The cost of upgrading homes to meet current “Zero Carbon” standards has fallen by more than half since 2011. But the Solar Trade Association (STA) has accused the government of bringing costs down by “watering down” the standards to which Zero Carbon houses must adhere to.
Figures published by Zero Carbon Hub have shown that the cost of building a “zero carbon” certified semi-detached home has fallen by 57% since 2011.
The figures also show that upgrading an older home to today’s building standards, which require higher levels of energy efficiency, would cost even less, at just £4100-£4700 for a semi-detached house, and £2200-£2400 for flats.
Reasons behind the fall in costs of updating homes are currently being disputed. White Jo Wheeler, senior policy advisor of the UK Green Building Council claims that the “industry has stepped up and figured out how to bring costs down”, others in the industry are more critical of the situation.
The STA, who view falling costs as a result of the weakening of zero carbon standards, are currently questioning why local government secretary Eric Pickles feels the need to make such changes with so much at stake, when energy efficiency improvements to homes can be paid for within 10 years.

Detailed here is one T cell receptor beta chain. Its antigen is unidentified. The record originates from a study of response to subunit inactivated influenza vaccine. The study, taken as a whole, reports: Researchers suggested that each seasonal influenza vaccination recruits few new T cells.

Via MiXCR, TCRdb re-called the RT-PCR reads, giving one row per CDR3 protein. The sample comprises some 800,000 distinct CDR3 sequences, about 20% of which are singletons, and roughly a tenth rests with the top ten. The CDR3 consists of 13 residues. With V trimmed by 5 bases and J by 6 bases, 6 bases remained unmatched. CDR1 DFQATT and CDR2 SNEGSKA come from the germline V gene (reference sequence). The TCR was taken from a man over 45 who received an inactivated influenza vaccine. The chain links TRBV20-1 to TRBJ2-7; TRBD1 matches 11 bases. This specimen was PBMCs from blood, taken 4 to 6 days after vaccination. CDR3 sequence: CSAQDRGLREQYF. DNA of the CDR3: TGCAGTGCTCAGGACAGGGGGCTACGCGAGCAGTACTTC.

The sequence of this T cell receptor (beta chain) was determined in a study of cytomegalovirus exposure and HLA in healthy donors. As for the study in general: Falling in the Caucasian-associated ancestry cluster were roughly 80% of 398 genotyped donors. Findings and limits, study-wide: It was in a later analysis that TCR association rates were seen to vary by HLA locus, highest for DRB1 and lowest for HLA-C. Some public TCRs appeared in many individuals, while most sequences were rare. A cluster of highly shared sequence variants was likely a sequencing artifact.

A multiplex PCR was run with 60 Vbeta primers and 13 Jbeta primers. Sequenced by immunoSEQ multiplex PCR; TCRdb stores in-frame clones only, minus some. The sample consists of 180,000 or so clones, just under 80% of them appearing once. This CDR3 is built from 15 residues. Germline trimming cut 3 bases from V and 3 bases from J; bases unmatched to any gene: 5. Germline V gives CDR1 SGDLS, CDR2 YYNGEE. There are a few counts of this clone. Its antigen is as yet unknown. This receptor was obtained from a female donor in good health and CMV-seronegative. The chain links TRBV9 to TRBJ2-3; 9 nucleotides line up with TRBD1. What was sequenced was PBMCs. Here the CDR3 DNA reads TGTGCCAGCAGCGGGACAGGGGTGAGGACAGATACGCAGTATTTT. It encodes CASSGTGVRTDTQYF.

Last year, zero carbon regulations were updated, leading to a 6% carbon reduction target for new homes, and a 9% cut for non domestic buildings, in comparison to figures in 2010.
But the STA warns that changes like these lead to a reduction in the use of renewable energy technology in new builds- a measure which they believe really needs to be on the increase. Instead, costs are falling by allowing carbon targets to be met through the use of carbon offsetting, rather than adding energy efficiency measures directly to new buildings. The STA are calling for renewable energy to become mandatory in new, zero carbon builds, in a measure known as the “Merton Rule”, however, there have already been talks of this being scrapped in 2016.
Paul Barwell, the STA’s chief executive warns of the lost jobs, increased emissions and higher energy bills which would result from this decision, and believes: “For a relatively modest outlay at the construction stage we would be foolish not to build modern solar technology into new homes to ensure very low energy bills.” He believes that the Department for Communities and Local Government has missed out on these opportunities by introducing its current building standards, and it is up to local authorities to ensure solar and other renewable technologies are built into new housing and commercial buildings.
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